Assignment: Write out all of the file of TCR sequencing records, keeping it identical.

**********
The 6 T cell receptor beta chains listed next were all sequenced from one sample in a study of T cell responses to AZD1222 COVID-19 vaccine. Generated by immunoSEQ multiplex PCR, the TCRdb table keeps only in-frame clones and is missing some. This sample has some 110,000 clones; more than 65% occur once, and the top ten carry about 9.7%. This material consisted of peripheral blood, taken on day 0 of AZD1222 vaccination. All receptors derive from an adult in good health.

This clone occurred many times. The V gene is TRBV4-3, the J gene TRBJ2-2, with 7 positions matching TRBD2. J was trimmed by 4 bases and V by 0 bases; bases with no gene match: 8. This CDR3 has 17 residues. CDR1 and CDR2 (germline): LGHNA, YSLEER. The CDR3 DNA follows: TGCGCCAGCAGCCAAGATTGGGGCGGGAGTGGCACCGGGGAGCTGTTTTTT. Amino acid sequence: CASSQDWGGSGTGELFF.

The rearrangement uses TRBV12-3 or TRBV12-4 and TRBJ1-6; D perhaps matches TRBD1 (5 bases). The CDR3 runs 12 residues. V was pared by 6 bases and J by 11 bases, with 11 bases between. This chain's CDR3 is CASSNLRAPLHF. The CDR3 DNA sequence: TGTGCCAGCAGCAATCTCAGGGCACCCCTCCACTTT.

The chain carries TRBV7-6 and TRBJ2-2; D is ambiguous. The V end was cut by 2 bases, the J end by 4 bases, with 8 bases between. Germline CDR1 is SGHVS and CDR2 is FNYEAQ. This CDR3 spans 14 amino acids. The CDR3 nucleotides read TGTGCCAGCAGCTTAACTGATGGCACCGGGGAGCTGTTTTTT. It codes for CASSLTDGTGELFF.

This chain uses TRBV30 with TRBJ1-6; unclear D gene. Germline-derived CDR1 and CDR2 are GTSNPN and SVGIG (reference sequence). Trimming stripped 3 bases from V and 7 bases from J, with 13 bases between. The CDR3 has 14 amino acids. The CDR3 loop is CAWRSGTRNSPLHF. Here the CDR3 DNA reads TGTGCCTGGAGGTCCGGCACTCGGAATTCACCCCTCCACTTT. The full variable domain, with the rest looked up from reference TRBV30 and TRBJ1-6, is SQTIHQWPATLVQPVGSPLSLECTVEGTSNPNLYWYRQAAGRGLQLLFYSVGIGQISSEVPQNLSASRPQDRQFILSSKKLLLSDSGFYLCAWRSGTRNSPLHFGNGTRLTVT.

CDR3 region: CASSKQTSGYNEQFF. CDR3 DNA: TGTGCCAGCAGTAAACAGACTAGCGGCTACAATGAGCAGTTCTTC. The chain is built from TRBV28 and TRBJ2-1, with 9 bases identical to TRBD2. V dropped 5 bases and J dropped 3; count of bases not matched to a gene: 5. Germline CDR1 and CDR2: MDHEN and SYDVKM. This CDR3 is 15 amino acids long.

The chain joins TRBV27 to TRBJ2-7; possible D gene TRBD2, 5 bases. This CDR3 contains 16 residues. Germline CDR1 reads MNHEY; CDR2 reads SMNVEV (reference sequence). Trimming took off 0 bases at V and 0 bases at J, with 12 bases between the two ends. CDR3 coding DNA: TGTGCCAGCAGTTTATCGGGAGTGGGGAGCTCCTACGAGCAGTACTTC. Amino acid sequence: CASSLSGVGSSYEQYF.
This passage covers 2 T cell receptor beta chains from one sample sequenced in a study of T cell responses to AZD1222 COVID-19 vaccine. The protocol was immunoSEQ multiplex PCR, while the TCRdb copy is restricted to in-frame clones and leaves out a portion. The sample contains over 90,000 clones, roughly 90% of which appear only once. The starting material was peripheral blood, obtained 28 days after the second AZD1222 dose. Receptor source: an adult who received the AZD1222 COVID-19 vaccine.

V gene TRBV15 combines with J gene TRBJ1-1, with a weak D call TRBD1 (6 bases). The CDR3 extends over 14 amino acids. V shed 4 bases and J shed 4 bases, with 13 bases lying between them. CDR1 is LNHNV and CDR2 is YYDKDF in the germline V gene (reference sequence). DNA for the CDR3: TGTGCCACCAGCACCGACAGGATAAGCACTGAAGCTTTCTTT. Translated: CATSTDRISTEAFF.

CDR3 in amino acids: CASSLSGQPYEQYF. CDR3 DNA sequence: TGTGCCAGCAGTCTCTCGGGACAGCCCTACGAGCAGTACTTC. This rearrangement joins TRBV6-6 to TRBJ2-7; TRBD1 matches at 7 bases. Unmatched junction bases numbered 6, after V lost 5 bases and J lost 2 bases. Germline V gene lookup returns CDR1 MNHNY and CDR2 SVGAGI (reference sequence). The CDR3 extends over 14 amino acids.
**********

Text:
The 6 T cell receptor beta chains listed next were all sequenced from one sample in a study of T cell responses to AZD1222 COVID-19 vaccine. Generated by immunoSEQ multiplex PCR, the TCRdb table keeps only in-frame clones and is missing some. This sample has some 110,000 clones; more than 65% occur once, and the top ten carry about 9.7%. This material consisted of peripheral blood, taken on day 0 of AZD1222 vaccination. All receptors derive from an adult in good health.

This clone occurred many times. The V gene is TRBV4-3, the J gene TRBJ2-2, with 7 positions matching TRBD2. J was trimmed by 4 bases and V by 0 bases; bases with no gene match: 8. This CDR3 has 17 residues. CDR1 and CDR2 (germline): LGHNA, YSLEER. The CDR3 DNA follows: TGCGCCAGCAGCCAAGATTGGGGCGGGAGTGGCACCGGGGAGCTGTTTTTT. Amino acid sequence: CASSQDWGGSGTGELFF.

The rearrangement uses TRBV12-3 or TRBV12-4 and TRBJ1-6; D perhaps matches TRBD1 (5 bases). The CDR3 runs 12 residues. V was pared by 6 bases and J by 11 bases, with 11 bases between. This chain's CDR3 is CASSNLRAPLHF. The CDR3 DNA sequence: TGTGCCAGCAGCAATCTCAGGGCACCCCTCCACTTT.

The chain carries TRBV7-6 and TRBJ2-2; D is ambiguous. The V end was cut by 2 bases, the J end by 4 bases, with 8 bases between. Germline CDR1 is SGHVS and CDR2 is FNYEAQ. This CDR3 spans 14 amino acids. The CDR3 nucleotides read TGTGCCAGCAGCTTAACTGATGGCACCGGGGAGCTGTTTTTT. It codes for CASSLTDGTGELFF.

This chain uses TRBV30 with TRBJ1-6; unclear D gene. Germline-derived CDR1 and CDR2 are GTSNPN and SVGIG (reference sequence). Trimming stripped 3 bases from V and 7 bases from J, with 13 bases between. The CDR3 has 14 amino acids. The CDR3 loop is CAWRSGTRNSPLHF. Here the CDR3 DNA reads TGTGCCTGGAGGTCCGGCACTCGGAATTCACCCCTCCACTTT. The full variable domain, with the rest looked up from reference TRBV30 and TRBJ1-6, is SQTIHQWPATLVQPVGSPLSLECTVEGTSNPNLYWYRQAAGRGLQLLFYSVGIGQISSEVPQNLSASRPQDRQFILSSKKLLLSDSGFYLCAWRSGTRNSPLHFGNGTRLTVT.

CDR3 region: CASSKQTSGYNEQFF. CDR3 DNA: TGTGCCAGCAGTAAACAGACTAGCGGCTACAATGAGCAGTTCTTC. The chain is built from TRBV28 and TRBJ2-1, with 9 bases identical to TRBD2. V dropped 5 bases and J dropped 3; count of bases not matched to a gene: 5. Germline CDR1 and CDR2: MDHEN and SYDVKM. This CDR3 is 15 amino acids long.

The chain joins TRBV27 to TRBJ2-7; possible D gene TRBD2, 5 bases. This CDR3 contains 16 residues. Germline CDR1 reads MNHEY; CDR2 reads SMNVEV (reference sequence). Trimming took off 0 bases at V and 0 bases at J, with 12 bases between the two ends. CDR3 coding DNA: TGTGCCAGCAGTTTATCGGGAGTGGGGAGCTCCTACGAGCAGTACTTC. Amino acid sequence: CASSLSGVGSSYEQYF.
This passage covers 2 T cell receptor beta chains from one sample sequenced in a study of T cell responses to AZD1222 COVID-19 vaccine. The protocol was immunoSEQ multiplex PCR, while the TCRdb copy is restricted to in-frame clones and leaves out a portion. The sample contains over 90,000 clones, roughly 90% of which appear only once. The starting material was peripheral blood, obtained 28 days after the second AZD1222 dose. Receptor source: an adult who received the AZD1222 COVID-19 vaccine.

V gene TRBV15 combines with J gene TRBJ1-1, with a weak D call TRBD1 (6 bases). The CDR3 extends over 14 amino acids. V shed 4 bases and J shed 4 bases, with 13 bases lying between them. CDR1 is LNHNV and CDR2 is YYDKDF in the germline V gene (reference sequence). DNA for the CDR3: TGTGCCACCAGCACCGACAGGATAAGCACTGAAGCTTTCTTT. Translated: CATSTDRISTEAFF.

CDR3 in amino acids: CASSLSGQPYEQYF. CDR3 DNA sequence: TGTGCCAGCAGTCTCTCGGGACAGCCCTACGAGCAGTACTTC. This rearrangement joins TRBV6-6 to TRBJ2-7; TRBD1 matches at 7 bases. Unmatched junction bases numbered 6, after V lost 5 bases and J lost 2 bases. Germline V gene lookup returns CDR1 MNHNY and CDR2 SVGAGI (reference sequence). The CDR3 extends over 14 amino acids.